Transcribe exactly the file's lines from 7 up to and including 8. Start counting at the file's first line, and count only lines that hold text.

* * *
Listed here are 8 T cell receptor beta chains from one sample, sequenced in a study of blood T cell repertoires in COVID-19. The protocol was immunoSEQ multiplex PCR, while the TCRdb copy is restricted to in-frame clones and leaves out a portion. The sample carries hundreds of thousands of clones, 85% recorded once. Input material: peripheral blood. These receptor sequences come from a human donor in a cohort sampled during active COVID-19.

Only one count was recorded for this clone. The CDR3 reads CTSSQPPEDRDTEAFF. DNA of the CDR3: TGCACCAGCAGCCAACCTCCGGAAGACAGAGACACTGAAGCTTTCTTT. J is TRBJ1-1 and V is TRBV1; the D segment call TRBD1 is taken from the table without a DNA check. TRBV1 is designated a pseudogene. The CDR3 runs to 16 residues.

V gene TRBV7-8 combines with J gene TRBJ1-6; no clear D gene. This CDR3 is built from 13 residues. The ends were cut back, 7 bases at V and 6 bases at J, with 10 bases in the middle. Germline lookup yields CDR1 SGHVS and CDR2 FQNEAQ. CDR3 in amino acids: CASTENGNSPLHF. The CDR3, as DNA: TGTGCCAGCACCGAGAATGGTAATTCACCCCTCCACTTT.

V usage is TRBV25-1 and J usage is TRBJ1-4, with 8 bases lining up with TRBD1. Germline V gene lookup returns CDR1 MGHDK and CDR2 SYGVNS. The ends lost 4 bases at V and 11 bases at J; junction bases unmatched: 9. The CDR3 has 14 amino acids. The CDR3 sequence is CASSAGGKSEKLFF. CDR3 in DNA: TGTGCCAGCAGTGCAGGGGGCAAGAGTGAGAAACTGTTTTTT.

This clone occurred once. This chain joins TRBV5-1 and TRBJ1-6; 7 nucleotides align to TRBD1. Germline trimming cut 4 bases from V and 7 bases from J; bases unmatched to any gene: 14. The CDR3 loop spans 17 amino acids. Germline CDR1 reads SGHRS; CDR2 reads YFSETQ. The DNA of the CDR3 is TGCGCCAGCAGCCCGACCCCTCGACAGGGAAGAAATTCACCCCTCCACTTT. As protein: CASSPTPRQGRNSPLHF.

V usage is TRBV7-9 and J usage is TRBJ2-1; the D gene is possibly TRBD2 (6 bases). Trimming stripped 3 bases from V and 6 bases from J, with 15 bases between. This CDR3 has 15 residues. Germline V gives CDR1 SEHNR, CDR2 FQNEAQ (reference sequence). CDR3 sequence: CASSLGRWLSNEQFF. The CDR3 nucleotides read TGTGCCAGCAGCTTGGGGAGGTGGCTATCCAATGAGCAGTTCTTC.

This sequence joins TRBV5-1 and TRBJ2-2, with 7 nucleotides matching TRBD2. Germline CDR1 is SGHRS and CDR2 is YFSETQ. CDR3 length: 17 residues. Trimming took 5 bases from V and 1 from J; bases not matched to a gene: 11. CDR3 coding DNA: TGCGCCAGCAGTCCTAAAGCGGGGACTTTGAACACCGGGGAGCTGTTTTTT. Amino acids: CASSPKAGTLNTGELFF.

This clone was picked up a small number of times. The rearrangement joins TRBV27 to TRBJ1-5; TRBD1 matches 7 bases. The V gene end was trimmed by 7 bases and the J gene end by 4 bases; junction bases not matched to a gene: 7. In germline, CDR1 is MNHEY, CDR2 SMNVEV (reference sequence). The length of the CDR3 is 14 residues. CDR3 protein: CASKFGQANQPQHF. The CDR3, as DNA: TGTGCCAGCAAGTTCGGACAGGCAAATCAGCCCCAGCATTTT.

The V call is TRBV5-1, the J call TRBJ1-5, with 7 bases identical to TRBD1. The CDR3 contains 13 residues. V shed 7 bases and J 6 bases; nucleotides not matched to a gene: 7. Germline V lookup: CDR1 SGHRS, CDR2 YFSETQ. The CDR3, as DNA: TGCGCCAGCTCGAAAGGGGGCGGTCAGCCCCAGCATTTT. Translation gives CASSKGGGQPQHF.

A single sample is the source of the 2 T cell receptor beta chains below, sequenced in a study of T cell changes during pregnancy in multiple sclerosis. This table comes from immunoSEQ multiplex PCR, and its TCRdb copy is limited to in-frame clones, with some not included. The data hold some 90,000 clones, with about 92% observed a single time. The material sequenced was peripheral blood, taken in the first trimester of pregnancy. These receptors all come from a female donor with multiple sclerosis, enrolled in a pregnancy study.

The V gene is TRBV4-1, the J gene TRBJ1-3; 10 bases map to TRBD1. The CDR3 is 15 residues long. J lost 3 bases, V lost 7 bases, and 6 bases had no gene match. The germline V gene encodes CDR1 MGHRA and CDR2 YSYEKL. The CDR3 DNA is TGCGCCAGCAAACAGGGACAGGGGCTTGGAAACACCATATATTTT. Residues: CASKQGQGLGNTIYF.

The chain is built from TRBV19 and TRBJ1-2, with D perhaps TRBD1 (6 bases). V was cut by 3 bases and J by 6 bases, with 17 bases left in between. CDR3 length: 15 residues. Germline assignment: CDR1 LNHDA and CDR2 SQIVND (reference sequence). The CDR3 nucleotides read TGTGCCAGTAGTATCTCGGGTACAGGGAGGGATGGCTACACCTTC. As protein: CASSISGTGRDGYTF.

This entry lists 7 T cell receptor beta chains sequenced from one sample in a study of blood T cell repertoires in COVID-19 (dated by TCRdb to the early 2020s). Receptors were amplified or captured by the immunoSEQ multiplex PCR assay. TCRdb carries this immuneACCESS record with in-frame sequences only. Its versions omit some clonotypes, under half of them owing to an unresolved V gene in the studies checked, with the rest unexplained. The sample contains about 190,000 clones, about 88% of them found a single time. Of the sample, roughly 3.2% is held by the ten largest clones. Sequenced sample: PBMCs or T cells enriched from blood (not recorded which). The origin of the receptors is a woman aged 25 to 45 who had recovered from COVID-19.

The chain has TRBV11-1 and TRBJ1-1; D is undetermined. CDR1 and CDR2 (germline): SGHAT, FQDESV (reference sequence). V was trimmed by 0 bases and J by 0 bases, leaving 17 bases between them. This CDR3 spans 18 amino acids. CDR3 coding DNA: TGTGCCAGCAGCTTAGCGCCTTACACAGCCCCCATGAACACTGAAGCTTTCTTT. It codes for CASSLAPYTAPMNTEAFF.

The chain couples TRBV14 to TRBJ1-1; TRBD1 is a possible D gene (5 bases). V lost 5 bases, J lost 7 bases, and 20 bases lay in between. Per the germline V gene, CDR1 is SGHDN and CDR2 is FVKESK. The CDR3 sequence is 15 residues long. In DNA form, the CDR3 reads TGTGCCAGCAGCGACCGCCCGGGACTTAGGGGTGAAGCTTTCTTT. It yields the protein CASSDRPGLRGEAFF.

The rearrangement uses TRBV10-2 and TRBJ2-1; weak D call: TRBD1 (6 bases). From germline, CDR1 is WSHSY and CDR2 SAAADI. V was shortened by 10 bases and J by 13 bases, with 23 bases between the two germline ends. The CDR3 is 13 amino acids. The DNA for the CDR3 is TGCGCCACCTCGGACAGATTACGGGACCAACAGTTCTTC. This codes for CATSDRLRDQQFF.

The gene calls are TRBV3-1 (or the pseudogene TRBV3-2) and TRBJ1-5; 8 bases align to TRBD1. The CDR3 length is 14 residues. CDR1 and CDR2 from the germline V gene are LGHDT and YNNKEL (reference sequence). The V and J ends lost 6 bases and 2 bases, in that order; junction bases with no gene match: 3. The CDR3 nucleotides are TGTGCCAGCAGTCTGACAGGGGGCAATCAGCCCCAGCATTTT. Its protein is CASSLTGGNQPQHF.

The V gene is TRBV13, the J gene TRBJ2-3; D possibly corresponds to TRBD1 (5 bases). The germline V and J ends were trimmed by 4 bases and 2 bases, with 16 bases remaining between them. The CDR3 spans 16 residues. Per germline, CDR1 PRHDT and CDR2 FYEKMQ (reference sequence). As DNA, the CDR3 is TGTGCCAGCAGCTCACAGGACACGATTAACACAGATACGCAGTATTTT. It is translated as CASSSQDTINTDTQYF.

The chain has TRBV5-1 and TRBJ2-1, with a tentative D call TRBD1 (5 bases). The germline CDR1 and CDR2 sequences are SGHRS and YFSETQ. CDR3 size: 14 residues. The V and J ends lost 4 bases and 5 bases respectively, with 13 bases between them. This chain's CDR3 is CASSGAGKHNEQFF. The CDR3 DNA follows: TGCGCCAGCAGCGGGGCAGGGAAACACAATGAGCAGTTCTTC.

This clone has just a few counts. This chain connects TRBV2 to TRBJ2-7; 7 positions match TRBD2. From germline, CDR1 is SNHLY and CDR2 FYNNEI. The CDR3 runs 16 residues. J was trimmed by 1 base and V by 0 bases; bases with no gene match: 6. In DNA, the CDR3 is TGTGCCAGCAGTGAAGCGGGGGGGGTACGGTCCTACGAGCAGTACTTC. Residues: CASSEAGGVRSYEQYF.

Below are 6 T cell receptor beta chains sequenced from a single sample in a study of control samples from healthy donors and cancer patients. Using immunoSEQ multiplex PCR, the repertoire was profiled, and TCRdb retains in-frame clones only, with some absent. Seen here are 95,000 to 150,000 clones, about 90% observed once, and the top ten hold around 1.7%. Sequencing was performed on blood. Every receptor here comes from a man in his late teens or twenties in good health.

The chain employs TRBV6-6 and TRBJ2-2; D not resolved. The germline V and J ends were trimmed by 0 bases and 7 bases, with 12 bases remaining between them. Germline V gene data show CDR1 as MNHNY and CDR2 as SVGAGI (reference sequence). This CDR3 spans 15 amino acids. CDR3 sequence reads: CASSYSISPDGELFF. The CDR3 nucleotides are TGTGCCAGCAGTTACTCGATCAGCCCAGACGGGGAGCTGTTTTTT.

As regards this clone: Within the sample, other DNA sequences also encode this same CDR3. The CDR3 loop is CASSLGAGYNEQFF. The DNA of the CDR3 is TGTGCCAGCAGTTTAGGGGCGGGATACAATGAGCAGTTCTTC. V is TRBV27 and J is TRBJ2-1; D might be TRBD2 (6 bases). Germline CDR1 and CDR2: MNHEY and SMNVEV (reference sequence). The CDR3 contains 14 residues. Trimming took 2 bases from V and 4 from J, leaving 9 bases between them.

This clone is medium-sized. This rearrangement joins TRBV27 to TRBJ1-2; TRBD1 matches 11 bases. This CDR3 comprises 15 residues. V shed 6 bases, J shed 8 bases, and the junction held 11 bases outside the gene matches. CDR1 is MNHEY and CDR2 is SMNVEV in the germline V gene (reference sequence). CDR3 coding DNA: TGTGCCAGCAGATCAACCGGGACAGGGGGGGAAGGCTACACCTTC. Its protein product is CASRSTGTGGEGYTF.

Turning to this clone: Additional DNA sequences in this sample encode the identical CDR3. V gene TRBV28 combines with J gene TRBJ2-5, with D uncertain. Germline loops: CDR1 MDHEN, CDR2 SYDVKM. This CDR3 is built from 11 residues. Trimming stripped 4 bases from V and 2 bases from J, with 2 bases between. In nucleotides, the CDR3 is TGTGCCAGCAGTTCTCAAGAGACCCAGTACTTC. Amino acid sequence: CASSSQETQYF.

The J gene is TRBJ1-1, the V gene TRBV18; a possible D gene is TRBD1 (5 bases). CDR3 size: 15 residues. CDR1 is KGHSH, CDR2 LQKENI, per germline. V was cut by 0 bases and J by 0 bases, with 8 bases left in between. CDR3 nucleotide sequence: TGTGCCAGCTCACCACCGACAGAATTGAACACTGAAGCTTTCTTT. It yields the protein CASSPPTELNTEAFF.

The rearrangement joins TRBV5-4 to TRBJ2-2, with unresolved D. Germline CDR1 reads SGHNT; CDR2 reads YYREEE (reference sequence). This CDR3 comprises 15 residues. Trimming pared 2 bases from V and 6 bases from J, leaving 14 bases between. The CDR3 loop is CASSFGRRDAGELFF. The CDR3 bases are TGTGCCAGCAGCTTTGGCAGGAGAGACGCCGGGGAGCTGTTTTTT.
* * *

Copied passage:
This sequence joins TRBV5-1 and TRBJ2-2, with 7 nucleotides matching TRBD2. Germline CDR1 is SGHRS and CDR2 is YFSETQ. CDR3 length: 17 residues. Trimming took 5 bases from V and 1 from J; bases not matched to a gene: 11. CDR3 coding DNA: TGCGCCAGCAGTCCTAAAGCGGGGACTTTGAACACCGGGGAGCTGTTTTTT. Amino acids: CASSPKAGTLNTGELFF.

This clone was picked up a small number of times. The rearrangement joins TRBV27 to TRBJ1-5; TRBD1 matches 7 bases. The V gene end was trimmed by 7 bases and the J gene end by 4 bases; junction bases not matched to a gene: 7. In germline, CDR1 is MNHEY, CDR2 SMNVEV (reference sequence). The length of the CDR3 is 14 residues. CDR3 protein: CASKFGQANQPQHF. The CDR3, as DNA: TGTGCCAGCAAGTTCGGACAGGCAAATCAGCCCCAGCATTTT.